The Ministry of Communication and Information Technology has amended the e-signature law, adding regulations on online signatures and time stamp fingerprints.
The move comes in accordance with a decision by Minister Amr Talaat amending regulations under Law15/2004 on e-signatures and establishing the Information Technology Industry Development Agency (ITIDA).
Talaat said that the law is the first to regulate Egypt’s electronic transactions. It legalises editing, exchanging and saving documents online whilst preserving the rights of beneficiaries, and guarantees the credibility of online transactions.
He added that these amendments, which were made in the provisions of the regulations, are part of the desire to expand usage of electronic signature technology for individuals and institutions, in line with technological developments in this field.
The amendments boost Egypt’s digital transformation processes, whilst raising administrative efficiency and upgrading government services. It will also expand the activities of companies working in this field in the coming period.
Electronic signature capabilities allow for citizens and institutions to undertake government transactions remotely, in turn reducing pressure on government agencies.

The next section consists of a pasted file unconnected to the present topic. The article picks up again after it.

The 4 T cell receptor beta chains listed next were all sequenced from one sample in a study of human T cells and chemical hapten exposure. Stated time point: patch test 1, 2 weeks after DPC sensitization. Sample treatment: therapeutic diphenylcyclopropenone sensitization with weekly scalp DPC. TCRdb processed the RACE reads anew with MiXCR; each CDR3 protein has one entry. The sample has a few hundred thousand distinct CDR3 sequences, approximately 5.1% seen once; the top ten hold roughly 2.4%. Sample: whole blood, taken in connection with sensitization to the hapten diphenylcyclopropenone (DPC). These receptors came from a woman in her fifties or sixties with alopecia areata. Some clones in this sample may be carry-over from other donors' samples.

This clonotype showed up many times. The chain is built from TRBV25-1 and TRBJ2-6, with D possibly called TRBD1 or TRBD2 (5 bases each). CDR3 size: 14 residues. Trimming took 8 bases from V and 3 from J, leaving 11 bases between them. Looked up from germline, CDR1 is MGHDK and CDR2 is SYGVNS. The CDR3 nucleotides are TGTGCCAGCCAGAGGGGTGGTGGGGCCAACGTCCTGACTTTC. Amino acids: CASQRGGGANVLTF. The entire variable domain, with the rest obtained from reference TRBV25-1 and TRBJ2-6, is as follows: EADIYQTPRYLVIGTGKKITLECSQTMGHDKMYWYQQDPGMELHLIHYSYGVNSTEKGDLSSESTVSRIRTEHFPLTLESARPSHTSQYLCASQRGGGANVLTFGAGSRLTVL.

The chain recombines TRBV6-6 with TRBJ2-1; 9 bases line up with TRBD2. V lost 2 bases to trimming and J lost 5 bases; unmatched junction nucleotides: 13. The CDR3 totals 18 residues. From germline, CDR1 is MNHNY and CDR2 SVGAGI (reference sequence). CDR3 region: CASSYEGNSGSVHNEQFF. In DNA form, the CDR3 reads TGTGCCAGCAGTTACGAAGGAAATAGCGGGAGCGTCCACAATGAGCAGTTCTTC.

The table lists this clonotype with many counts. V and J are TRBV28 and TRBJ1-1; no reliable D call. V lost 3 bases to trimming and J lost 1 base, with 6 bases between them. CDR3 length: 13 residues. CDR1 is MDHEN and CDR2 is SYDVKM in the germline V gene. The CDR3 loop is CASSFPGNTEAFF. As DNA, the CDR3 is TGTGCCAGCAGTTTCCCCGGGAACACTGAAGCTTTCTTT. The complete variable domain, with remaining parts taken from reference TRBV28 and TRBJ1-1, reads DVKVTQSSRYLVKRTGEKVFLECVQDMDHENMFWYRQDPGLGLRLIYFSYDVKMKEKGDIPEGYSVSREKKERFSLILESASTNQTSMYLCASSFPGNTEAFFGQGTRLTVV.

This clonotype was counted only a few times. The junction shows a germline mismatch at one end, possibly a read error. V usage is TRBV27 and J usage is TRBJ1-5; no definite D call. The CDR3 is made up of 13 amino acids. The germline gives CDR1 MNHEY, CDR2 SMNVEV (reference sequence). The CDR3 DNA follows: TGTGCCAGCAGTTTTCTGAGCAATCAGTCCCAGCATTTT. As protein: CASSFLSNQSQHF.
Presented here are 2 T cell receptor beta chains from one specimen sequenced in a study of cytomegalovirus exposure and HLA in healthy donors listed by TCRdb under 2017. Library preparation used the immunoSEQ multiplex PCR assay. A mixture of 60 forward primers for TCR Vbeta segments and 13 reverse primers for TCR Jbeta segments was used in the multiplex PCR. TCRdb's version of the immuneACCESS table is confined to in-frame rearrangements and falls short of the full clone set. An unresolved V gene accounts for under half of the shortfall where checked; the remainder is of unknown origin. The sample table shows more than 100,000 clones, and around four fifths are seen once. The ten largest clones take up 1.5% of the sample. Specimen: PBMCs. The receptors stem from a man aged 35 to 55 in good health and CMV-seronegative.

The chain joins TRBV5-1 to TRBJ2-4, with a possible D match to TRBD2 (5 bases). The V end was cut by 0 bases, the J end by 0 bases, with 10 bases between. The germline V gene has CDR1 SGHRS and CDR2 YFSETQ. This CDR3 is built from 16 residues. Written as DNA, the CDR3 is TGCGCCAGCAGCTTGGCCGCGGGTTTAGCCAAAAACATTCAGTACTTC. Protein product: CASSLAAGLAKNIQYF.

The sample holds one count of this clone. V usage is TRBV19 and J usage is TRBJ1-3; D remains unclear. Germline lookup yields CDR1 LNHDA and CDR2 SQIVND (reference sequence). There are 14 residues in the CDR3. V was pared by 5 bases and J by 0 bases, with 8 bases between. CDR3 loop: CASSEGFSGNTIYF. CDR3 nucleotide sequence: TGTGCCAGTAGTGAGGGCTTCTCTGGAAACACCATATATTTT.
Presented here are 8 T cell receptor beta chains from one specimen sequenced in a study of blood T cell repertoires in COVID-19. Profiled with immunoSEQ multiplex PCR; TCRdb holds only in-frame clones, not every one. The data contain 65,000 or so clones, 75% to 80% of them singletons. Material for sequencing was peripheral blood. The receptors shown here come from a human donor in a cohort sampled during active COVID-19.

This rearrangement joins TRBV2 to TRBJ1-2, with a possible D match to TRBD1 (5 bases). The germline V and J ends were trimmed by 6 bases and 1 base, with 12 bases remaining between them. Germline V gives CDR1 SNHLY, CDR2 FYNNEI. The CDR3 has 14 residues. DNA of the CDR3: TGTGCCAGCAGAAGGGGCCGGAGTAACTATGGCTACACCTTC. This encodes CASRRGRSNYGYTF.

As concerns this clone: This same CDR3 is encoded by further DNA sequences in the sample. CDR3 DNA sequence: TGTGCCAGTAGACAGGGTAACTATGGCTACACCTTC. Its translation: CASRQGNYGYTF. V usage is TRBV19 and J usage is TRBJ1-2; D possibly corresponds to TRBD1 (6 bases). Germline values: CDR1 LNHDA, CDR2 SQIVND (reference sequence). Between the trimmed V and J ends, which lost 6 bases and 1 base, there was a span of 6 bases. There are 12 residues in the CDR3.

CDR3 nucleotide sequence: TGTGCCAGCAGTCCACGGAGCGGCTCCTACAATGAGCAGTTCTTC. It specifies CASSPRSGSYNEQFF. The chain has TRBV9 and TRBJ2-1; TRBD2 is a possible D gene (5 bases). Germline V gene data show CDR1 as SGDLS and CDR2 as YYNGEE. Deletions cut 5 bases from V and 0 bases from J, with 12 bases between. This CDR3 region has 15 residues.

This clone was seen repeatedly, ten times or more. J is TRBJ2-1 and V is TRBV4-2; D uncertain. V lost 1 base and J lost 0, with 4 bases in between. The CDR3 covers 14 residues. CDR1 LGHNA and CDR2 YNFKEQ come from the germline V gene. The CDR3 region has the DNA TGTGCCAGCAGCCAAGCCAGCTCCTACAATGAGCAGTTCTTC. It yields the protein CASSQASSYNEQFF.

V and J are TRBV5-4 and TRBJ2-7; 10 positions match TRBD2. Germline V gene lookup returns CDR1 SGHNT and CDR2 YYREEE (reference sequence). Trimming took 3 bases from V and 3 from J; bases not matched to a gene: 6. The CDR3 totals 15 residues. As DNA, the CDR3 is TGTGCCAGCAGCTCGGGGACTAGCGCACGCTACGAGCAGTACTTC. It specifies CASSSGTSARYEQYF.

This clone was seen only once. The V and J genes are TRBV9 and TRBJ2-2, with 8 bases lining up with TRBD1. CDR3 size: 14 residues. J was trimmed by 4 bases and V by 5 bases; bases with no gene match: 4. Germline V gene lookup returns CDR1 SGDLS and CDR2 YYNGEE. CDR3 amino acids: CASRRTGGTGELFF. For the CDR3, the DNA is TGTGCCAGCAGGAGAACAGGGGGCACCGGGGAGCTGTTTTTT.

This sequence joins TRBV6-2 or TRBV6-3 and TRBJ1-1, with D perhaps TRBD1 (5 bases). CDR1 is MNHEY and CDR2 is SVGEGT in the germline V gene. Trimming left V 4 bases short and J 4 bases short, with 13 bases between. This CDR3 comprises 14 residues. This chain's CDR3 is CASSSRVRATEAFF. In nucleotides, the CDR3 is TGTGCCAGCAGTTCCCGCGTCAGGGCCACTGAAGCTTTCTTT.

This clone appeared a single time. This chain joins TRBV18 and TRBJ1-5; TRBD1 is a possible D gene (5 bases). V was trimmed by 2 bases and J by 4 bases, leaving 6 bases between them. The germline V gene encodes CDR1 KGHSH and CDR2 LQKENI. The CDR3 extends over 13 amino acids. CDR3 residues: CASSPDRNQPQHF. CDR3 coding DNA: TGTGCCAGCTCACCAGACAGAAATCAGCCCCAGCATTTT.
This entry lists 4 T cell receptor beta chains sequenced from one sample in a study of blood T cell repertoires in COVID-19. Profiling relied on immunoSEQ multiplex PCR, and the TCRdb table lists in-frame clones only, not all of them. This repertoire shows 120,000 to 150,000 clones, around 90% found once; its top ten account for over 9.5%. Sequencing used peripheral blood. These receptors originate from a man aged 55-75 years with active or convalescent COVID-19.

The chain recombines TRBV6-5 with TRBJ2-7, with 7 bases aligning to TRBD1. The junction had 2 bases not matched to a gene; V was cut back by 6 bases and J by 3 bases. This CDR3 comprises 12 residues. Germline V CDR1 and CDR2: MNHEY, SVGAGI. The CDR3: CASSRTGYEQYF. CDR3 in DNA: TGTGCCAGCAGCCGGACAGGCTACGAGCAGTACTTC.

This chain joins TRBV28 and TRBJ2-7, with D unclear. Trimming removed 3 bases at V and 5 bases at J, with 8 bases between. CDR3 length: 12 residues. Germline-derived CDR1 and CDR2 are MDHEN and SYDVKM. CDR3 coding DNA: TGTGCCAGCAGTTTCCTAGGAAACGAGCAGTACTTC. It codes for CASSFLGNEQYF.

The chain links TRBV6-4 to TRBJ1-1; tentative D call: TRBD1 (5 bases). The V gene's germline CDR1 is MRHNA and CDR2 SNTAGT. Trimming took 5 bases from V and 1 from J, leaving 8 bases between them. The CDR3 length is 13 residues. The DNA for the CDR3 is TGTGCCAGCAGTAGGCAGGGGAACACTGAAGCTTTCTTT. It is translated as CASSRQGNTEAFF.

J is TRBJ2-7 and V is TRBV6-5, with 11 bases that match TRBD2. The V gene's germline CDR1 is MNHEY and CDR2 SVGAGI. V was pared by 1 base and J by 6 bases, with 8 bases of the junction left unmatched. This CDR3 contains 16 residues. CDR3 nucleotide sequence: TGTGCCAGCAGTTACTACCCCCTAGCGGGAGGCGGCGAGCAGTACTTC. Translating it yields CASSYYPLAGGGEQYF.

Other amendments include new services, such as providing unique, easily distinguished electronic seals which allows for the legal person or the seal’s originator to be identified.
The amendments also include the addition of the electronic time stamp fingerprint services, which link the date and time to the electronic editor and preventing invisible data changes.
The executive regulation amendments also include renaming smart cards as “electronic signature tools”, whilst introducing a more secure electronic medium used with electronic signatures. Bringing in smart cards and separate electronic chips will allow for an expanded use in electronic signature applications using the latest technological means.
Amendments to Article 3 of the law also stipulate that the technique used to create the root code keys for electronic certifying bodies must not be less than 4096 electronic letters (bits).
By introducing electronic signatures, it is expected that citizens will not only be able to use them in government transactions without the need for paper documents, but also to update and revise their data. The service will be used as part of the smart citizen card, which will provide citizens with food subsidies and health insurance services, as well as digital payment services, as a first stage.
It is planned that the e-signature system will also be used in government and private services delivery offices. This will occur through the launch of service packages for documentation, supply, traffic, and investment scheduled for next July, as well as in the Ministry of Finance’s electronic bill system.
It will also be used in digital government transactions that need to be linked to the national number system and commercial registry. This provision was completed in May in cooperation with the Ministry of Interior.